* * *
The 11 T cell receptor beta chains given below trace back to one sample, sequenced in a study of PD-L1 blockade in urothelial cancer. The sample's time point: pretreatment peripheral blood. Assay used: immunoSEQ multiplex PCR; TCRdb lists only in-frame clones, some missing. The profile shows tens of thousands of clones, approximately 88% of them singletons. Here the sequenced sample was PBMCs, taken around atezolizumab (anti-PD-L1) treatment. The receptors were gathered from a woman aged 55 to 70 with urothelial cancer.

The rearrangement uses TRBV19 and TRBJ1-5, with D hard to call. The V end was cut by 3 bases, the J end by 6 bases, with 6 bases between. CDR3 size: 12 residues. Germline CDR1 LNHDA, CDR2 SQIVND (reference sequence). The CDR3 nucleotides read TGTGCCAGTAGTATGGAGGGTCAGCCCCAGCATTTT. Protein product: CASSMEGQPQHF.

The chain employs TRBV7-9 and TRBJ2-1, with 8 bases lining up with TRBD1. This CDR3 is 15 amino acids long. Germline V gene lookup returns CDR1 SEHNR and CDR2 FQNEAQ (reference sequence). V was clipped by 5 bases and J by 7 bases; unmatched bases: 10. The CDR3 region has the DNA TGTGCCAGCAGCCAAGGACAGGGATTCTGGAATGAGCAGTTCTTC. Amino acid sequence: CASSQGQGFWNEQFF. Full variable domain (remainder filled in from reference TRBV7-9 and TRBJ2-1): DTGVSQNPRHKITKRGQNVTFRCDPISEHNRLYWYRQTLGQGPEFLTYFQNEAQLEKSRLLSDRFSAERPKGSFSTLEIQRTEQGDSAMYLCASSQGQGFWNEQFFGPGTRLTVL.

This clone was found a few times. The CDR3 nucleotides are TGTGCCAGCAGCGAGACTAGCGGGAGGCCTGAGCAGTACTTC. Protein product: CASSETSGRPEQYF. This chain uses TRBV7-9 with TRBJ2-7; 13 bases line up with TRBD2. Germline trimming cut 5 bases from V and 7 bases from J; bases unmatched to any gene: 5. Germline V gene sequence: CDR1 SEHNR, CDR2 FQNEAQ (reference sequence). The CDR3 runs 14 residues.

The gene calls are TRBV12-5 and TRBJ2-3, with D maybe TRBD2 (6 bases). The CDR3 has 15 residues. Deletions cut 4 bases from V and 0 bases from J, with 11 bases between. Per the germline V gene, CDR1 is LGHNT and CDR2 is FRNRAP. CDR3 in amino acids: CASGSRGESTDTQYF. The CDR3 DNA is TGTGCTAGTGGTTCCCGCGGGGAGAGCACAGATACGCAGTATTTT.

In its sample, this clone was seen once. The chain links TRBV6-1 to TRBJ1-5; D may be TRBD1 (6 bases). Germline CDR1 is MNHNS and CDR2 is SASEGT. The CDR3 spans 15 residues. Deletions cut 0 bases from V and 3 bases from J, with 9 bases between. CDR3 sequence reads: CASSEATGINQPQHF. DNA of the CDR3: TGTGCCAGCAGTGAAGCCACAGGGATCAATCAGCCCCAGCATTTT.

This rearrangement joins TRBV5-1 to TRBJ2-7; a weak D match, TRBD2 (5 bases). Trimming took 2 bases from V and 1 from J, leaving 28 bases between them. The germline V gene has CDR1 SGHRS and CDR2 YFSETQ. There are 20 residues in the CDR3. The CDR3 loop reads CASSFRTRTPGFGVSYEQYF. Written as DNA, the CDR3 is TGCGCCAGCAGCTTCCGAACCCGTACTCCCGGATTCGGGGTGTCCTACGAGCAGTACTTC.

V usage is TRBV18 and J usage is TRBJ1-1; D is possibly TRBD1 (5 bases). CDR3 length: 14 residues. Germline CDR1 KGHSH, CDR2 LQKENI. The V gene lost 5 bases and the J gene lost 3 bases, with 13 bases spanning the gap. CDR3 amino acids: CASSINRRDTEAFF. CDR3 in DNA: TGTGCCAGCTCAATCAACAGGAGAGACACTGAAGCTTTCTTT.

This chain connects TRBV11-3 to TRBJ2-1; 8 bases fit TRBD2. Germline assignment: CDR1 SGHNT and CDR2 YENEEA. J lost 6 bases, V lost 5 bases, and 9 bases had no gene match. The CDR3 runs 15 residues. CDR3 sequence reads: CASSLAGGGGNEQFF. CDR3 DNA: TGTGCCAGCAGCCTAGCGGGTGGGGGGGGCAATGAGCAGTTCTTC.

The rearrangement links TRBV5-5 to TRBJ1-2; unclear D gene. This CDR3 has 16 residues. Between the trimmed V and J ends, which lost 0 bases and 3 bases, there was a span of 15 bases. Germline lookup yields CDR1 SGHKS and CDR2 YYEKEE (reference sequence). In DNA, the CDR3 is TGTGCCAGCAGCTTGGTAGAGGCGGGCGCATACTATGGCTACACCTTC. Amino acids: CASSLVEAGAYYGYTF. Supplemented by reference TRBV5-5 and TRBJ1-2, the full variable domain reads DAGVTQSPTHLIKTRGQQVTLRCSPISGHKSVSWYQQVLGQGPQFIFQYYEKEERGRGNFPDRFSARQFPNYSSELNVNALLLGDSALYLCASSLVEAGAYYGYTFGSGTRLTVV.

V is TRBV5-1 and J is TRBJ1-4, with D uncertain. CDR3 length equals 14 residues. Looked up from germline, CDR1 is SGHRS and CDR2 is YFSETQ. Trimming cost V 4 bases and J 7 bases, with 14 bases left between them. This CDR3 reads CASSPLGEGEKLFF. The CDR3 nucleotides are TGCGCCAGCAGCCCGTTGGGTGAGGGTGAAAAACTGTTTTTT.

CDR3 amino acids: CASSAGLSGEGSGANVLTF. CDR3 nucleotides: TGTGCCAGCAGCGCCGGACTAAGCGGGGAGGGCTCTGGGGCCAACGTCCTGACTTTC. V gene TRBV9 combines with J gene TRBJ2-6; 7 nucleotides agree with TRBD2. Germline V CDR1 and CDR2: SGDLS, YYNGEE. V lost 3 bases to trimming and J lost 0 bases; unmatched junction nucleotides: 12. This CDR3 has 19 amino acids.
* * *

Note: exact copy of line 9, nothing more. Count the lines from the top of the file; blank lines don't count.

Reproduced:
This chain connects TRBV11-3 to TRBJ2-1; 8 bases fit TRBD2. Germline assignment: CDR1 SGHNT and CDR2 YENEEA. J lost 6 bases, V lost 5 bases, and 9 bases had no gene match. The CDR3 runs 15 residues. CDR3 sequence reads: CASSLAGGGGNEQFF. CDR3 DNA: TGTGCCAGCAGCCTAGCGGGTGGGGGGGGCAATGAGCAGTTCTTC.